For some basic, family-style, IC bladder-friendly recipes, see: Confident Choices®: A Cookbook for Interstitial Cystitis and Overactive Bladder

For health care workers:  Interstitial Cystitis: A Guide for Nutrition Educators


 **Please SHARE using the links below!**

Saturday, July 9, 2016

Balancing the Bad with the Good: Managing Stress Helps Manage IC Symptoms

Making Peace with Stress


How are you feeling? I mean really feeling today? As I write this, the world is messy right now. And sad. And confused. And if you are like me, all of this unease can settle in your body as depression and anxiety as well as physical pain. No matter what is happening in your world, sometimes it is helpful to take a break from the "breaking news" and alarming stories we hear day after day.

Yes, bad things happen and as human beings, we want to be "in the know" at all times. But it is becoming too much. Each news story is worse than the last. It is easy to believe some days that the world is truly coming to an end....but let's consciously and deliberately balance what we are putting in our minds. Remember the "random acts of kindness" trend? Let's try that again. Talk to your family. Talk to your neighbor. Look people in the eye and smile...offer to help people who need a hand. Be kind to servers in restaurants and leave a little extra tip. Say something positive to everyone you meet..."you have nice eyes, the color of your shirt lights up your face." Teach a child how to be kind to animals...they will grow to be kind to humans later. Go to a place of worship....or fill yourself with peacefulness by visiting a forest. Take a look at a flower blooming...or a blade of grass....or let sand run through your fingers. Buy an adult coloring book and let your creativity flow. If we change our perception of the world....the world will change.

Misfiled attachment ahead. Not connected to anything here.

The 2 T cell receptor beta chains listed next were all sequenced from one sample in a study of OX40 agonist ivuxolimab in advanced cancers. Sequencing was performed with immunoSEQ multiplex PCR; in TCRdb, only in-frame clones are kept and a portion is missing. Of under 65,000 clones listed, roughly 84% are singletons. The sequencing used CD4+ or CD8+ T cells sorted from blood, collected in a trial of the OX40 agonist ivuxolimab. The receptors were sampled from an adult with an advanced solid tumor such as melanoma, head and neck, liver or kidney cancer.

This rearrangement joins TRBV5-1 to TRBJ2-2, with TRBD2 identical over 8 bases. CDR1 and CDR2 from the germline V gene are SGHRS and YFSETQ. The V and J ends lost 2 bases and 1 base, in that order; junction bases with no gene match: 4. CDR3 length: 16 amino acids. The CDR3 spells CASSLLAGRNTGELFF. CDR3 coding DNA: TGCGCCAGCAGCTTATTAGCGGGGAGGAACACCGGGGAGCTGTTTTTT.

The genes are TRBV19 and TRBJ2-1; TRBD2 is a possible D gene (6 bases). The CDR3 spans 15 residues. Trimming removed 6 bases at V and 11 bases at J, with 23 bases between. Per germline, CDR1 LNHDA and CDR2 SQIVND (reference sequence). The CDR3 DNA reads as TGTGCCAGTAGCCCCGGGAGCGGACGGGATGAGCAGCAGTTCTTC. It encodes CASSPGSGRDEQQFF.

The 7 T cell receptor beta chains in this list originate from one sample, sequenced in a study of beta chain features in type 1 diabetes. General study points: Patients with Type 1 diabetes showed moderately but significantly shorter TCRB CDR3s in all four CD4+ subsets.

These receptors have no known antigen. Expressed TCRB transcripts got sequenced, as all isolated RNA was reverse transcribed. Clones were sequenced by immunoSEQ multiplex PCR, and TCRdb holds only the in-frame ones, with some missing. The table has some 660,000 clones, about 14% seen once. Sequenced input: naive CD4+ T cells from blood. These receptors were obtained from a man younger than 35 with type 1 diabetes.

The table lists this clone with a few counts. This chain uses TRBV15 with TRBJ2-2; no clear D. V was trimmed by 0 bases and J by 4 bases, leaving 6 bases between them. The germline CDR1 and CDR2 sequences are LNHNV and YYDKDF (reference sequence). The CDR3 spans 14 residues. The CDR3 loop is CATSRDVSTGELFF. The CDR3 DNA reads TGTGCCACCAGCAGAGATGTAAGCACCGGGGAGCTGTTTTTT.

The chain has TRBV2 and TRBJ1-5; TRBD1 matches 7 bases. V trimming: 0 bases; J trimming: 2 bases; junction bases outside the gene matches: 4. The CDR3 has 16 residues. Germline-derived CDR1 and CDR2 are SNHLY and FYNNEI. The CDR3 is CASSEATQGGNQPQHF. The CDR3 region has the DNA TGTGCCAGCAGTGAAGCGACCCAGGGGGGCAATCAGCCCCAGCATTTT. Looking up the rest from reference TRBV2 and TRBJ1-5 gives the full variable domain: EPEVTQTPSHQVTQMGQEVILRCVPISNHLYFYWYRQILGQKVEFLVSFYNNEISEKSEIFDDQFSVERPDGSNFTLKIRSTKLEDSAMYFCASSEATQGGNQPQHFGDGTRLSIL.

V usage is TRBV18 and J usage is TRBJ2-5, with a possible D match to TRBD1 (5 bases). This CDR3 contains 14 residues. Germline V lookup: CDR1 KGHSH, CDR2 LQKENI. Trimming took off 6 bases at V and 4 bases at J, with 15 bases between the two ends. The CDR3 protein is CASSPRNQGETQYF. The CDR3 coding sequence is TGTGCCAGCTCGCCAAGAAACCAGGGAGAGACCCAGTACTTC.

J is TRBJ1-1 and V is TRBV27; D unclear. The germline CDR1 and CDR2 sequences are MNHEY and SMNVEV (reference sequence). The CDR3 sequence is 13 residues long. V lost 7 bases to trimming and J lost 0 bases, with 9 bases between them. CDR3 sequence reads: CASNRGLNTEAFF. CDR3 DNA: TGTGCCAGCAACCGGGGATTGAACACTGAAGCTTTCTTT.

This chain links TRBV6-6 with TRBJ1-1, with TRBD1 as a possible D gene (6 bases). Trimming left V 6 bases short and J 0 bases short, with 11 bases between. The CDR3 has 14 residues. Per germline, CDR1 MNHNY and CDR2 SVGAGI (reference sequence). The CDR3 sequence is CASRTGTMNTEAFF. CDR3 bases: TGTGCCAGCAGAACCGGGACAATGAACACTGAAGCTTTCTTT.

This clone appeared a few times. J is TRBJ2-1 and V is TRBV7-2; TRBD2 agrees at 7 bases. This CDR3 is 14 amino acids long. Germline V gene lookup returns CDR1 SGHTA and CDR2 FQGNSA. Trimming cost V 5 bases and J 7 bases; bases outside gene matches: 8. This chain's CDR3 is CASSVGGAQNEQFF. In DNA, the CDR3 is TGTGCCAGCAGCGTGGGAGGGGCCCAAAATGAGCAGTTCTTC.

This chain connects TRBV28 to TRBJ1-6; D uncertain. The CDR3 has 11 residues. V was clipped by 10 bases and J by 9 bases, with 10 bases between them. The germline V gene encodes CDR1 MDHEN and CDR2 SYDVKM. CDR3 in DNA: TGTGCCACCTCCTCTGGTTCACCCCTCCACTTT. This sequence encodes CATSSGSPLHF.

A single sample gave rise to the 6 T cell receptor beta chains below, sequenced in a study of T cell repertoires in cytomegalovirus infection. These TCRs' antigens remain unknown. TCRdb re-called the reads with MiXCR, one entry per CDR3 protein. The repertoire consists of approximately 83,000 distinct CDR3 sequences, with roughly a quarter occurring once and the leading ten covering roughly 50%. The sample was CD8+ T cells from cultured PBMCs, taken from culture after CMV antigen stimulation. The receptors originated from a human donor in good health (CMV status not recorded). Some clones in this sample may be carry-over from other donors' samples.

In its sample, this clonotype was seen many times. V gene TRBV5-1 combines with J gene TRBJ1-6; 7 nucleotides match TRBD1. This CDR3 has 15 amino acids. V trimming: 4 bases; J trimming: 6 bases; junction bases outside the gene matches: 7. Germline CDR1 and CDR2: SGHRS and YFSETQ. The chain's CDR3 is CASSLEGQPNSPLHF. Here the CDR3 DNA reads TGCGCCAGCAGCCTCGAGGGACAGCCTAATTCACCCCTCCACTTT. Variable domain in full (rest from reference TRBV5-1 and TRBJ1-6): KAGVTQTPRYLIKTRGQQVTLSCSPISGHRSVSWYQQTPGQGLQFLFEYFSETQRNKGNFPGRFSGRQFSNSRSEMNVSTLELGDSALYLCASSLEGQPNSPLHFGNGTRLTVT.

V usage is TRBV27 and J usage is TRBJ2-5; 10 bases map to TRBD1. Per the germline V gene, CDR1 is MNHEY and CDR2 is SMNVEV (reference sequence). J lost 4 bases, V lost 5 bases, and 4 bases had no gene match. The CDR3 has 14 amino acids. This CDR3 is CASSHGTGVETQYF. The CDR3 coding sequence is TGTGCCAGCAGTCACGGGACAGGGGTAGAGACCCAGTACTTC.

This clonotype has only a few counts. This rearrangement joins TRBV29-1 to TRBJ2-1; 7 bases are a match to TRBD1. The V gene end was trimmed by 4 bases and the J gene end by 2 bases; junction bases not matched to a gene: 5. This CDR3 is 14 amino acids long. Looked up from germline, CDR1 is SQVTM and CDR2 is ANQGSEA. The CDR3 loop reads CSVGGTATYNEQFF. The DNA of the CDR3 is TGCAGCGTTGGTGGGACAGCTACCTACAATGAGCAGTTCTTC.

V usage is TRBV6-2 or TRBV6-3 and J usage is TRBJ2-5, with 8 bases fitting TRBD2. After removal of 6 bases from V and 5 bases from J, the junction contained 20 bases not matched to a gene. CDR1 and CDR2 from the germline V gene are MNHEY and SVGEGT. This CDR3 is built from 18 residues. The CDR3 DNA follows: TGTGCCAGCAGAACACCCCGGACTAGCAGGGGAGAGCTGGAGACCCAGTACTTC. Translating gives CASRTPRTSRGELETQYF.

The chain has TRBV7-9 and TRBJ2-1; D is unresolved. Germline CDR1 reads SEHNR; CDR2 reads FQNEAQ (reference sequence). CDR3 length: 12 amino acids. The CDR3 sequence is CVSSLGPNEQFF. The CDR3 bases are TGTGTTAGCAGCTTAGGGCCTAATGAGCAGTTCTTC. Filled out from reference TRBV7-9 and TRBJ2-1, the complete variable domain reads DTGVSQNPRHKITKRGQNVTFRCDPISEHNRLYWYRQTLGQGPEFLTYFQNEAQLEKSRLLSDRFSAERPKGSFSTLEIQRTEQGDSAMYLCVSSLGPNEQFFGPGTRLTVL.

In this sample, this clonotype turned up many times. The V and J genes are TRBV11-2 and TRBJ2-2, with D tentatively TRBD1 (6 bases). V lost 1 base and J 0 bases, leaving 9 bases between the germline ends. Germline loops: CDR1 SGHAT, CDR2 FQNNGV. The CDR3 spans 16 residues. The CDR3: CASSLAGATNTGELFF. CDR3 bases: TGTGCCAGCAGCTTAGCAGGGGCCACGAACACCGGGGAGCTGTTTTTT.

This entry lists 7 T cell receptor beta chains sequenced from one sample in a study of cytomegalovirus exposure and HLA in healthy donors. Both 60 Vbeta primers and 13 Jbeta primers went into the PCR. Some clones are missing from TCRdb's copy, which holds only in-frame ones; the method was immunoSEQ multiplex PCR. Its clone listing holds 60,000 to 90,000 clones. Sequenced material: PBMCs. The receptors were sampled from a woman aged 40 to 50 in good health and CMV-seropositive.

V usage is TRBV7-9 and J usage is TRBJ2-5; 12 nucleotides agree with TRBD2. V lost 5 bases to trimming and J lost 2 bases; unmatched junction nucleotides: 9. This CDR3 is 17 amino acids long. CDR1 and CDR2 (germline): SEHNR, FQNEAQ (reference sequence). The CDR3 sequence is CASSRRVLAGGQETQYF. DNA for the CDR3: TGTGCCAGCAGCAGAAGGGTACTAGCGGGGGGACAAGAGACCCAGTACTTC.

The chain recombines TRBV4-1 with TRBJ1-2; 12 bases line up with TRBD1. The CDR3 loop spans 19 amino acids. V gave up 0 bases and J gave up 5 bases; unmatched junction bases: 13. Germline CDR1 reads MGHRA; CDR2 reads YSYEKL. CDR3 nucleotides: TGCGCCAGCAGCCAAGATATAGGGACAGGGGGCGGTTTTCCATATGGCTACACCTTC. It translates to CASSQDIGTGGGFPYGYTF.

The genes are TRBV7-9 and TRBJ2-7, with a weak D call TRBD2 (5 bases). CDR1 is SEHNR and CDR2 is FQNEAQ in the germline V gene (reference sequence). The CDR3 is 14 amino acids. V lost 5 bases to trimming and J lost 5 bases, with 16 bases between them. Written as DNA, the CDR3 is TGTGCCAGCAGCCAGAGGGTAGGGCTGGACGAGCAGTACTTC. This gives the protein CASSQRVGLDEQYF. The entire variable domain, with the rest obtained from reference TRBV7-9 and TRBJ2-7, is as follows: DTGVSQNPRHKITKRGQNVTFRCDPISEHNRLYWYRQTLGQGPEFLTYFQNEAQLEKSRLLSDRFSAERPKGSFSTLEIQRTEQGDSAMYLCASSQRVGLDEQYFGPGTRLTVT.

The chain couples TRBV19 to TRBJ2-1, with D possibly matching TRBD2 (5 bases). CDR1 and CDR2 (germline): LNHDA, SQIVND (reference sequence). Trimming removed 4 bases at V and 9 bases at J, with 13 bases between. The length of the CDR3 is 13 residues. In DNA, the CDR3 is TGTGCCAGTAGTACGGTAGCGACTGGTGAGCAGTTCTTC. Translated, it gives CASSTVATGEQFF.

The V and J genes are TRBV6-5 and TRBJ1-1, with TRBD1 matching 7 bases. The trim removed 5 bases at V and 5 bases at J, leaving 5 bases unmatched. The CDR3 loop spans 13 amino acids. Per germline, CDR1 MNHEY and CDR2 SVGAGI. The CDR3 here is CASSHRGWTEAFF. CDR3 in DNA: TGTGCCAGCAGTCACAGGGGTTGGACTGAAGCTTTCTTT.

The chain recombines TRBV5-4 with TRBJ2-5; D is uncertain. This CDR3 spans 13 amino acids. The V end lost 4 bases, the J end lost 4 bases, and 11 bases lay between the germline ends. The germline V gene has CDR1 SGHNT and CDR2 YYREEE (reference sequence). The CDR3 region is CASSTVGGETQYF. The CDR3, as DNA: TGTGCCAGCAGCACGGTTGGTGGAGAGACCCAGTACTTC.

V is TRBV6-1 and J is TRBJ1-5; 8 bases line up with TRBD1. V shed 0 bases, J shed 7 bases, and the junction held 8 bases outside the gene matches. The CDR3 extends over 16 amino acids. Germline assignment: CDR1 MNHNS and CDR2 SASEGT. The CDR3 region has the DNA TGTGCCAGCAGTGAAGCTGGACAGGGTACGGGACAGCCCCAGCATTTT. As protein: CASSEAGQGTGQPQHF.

Julie Beyer, MA, RDN
Author, Speaker, Patient Advocate


http://www.amazon.com/exec/obidos/ASIN/0976724626/ref=nosim/nutraconsults-20 Helping Yourself Is the First Step to Getting Well

For step by step guidance for creating your own personal interstitial cystitis meal plan, see: Confident Choices®: Customizing the Interstitial Cystitis Diet.

For some basic, family-style, IC bladder-friendly recipes, see: Confident Choices®: A Cookbook for Interstitial Cystitis and Overactive Bladder

For health care workers:  Interstitial Cystitis: A Guide for Nutrition Educators 


 **Please SHARE using the links below!**